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Can Better Cloud App Security Cut Down on Data Breaches?

28 Dec., 2017

The increase in data breaches targeting enterprise companies shows no signs of slowing down. Can stricter regulations and better cloud app security help?

The personal identifiable data of customers is getting compromised by the nation-load. The Equifax breach in September alone cost 145 million Americans—that’s half the population of the United States—their sensitive information, including credit card, driver’s license, and Social Security numbers.

And that’s just one event in a year that’s seen the Edmodo breach, Bell Canada hack, Verizon security lapse, and WannaCry ransomware attack, to name a few.

Enterprise companies should be worried. Loss of a customer base, reputational damage, and civil class action lawsuits are all possible ramifications for a massive data breach, not to mention the untold damage unfolding for customers whose personal data was lost. It’s obvious that the increase in data breaches targeting enterprise companies shows no signs of slowing down.

Can stricter regulations and better cloud app security help? Most likely, yes.

Clearly, something isn’t working. Current practices and protections are not enough. But that’s where the forthcoming legislation like the Global Data Protection Regulation (GDPR) comes in. Although a European Union law, it will affect every enterprise company that handles the sensitive data of European citizens, wherever that organization may be located. U.S., New Zealand, Japan—it doesn’t matter. If you handle EU data you will be forced to rethink how your company identifies, detects, prevents, and handles data breaches. A failure to comply could result in massive penalties, including fines up to four percent of a group’s global revenue.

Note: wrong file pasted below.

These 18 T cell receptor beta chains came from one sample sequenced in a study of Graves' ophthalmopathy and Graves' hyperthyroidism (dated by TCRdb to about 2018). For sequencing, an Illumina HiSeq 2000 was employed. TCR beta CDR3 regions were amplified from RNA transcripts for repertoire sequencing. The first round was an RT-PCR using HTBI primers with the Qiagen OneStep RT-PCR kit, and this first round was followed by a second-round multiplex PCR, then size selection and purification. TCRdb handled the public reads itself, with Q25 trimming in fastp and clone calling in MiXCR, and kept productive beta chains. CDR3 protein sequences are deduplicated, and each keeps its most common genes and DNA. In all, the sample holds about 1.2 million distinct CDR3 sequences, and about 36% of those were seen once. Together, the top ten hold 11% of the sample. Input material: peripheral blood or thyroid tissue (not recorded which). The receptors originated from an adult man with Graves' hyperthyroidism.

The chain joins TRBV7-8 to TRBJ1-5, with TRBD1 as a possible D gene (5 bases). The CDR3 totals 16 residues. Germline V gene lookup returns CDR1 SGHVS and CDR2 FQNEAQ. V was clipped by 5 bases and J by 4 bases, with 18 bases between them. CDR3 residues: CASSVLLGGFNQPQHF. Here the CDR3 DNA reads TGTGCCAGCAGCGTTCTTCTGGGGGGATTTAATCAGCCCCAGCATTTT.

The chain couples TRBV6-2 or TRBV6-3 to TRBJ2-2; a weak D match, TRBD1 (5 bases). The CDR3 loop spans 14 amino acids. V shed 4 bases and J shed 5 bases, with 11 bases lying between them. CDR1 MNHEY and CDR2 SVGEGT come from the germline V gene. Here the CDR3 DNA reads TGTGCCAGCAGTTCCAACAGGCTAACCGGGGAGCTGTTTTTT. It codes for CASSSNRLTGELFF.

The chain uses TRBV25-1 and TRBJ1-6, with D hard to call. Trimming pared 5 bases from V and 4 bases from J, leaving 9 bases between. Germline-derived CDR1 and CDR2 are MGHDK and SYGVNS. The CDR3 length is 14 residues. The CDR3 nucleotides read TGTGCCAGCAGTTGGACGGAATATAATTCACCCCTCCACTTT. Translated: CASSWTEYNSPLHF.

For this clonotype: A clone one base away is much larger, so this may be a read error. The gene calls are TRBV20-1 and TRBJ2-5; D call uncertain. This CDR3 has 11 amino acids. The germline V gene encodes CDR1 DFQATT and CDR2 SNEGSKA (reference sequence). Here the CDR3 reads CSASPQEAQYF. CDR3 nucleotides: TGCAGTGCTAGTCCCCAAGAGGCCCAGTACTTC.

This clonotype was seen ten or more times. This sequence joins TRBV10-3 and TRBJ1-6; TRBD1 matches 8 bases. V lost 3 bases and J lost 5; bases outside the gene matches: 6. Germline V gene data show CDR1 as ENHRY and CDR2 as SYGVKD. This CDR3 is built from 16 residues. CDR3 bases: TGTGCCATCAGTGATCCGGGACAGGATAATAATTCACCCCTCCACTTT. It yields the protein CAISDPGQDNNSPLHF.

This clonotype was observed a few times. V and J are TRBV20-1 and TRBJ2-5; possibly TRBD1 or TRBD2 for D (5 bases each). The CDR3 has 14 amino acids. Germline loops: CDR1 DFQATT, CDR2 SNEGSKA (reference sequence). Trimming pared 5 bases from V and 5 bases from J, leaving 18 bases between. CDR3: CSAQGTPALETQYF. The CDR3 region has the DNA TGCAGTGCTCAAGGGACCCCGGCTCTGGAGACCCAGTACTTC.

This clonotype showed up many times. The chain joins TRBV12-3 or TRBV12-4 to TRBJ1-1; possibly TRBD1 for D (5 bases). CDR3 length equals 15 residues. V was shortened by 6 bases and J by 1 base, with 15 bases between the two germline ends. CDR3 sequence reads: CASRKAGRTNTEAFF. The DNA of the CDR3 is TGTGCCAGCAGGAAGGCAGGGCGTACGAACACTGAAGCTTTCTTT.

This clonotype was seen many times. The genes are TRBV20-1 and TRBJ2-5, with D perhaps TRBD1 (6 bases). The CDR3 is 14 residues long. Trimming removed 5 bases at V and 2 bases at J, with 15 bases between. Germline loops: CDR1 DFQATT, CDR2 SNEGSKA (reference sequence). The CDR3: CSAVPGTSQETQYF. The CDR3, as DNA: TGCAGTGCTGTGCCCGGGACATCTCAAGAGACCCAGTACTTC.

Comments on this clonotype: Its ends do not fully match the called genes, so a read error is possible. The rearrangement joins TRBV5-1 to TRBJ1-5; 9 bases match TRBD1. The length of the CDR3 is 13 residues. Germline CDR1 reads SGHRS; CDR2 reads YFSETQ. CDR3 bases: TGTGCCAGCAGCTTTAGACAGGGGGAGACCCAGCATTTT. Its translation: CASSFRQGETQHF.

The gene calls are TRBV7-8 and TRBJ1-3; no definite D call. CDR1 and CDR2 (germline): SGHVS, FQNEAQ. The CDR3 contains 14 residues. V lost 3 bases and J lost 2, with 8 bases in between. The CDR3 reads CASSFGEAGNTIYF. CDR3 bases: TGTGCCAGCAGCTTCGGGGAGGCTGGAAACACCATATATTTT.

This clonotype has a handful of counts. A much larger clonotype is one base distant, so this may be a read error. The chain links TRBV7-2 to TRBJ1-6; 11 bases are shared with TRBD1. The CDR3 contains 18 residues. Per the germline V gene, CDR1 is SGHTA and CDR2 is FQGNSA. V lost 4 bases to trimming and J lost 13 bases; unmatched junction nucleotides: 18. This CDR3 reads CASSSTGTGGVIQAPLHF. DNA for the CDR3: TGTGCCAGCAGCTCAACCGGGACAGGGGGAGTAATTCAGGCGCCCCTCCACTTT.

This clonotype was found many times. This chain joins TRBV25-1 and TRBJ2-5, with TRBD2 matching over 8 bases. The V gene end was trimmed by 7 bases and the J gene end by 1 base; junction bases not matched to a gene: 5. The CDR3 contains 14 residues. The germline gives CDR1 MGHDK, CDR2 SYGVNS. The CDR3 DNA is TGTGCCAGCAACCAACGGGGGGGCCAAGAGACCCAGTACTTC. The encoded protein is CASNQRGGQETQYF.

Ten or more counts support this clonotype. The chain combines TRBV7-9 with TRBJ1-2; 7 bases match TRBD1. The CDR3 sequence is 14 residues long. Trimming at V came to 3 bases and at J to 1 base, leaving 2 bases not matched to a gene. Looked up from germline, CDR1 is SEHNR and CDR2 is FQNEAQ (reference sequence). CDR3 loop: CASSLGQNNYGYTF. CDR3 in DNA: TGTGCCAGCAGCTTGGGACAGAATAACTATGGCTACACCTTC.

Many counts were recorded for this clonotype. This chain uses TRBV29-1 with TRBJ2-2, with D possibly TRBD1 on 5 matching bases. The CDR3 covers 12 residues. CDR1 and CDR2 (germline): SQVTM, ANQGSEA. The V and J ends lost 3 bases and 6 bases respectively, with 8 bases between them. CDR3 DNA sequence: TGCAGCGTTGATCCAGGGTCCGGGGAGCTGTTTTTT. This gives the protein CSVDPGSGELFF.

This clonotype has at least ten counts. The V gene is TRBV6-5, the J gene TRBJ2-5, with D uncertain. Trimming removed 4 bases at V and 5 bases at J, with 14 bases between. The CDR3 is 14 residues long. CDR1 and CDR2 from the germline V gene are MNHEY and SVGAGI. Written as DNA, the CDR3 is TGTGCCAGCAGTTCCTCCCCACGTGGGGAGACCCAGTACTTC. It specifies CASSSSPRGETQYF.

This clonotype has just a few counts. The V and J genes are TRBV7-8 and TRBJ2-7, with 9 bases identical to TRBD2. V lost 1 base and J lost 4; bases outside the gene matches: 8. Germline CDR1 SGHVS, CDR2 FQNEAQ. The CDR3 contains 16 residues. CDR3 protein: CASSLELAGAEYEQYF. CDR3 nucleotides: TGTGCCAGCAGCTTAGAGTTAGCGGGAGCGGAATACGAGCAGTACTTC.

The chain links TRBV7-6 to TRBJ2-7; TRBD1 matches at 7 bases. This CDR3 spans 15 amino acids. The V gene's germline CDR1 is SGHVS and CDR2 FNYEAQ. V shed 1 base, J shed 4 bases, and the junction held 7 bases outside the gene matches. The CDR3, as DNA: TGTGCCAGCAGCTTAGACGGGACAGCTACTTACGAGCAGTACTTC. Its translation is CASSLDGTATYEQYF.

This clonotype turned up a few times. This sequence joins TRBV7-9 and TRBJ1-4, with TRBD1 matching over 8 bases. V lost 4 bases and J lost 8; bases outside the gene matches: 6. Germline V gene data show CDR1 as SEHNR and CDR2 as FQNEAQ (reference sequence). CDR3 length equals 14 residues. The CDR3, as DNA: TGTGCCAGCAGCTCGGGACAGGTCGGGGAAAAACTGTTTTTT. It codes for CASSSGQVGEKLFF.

It also forces companies to accurately identify and control its own data. Companies must answer a few basic questions: Where is our customer data? Who has access to it? Should it be deleted if it’s unused or unnecessary? Can we get rid of backup data if it’s just laying around? Should we mask confidential information and anonymize sensitive data before processing it?

The answer to that last one is an emphatic “yes”, by the way. The road to better app security and stronger data protection begins and ends with powerful encryption methods. In fact, “pseudonymization” is the crux of the GDPR plans. If, in the event of data breach, personal data is stolen then at least that information cannot be used by malicious attackers.

One option, eperi Gateway, can provide a one-stop encryption solution for multiple all the data stored across a company’s cloud apps, including Microsoft Office 365, email, OneDrive, and SharePoint. Its pseudonymization abilities will render any personal data in those apps and services unreadable by anyone but authorized, internal users.

The GDPR may place a lot of pressure on enterprise companies to increase cloud app security, but with data breaches on the rise it’s the solution we need. And if it leads to lower incidents of sensitive information loss and higher customer trust, then it will be worth it.

Further Read:

Don’t let data security concerns hold you back from using Microsoft Office 365


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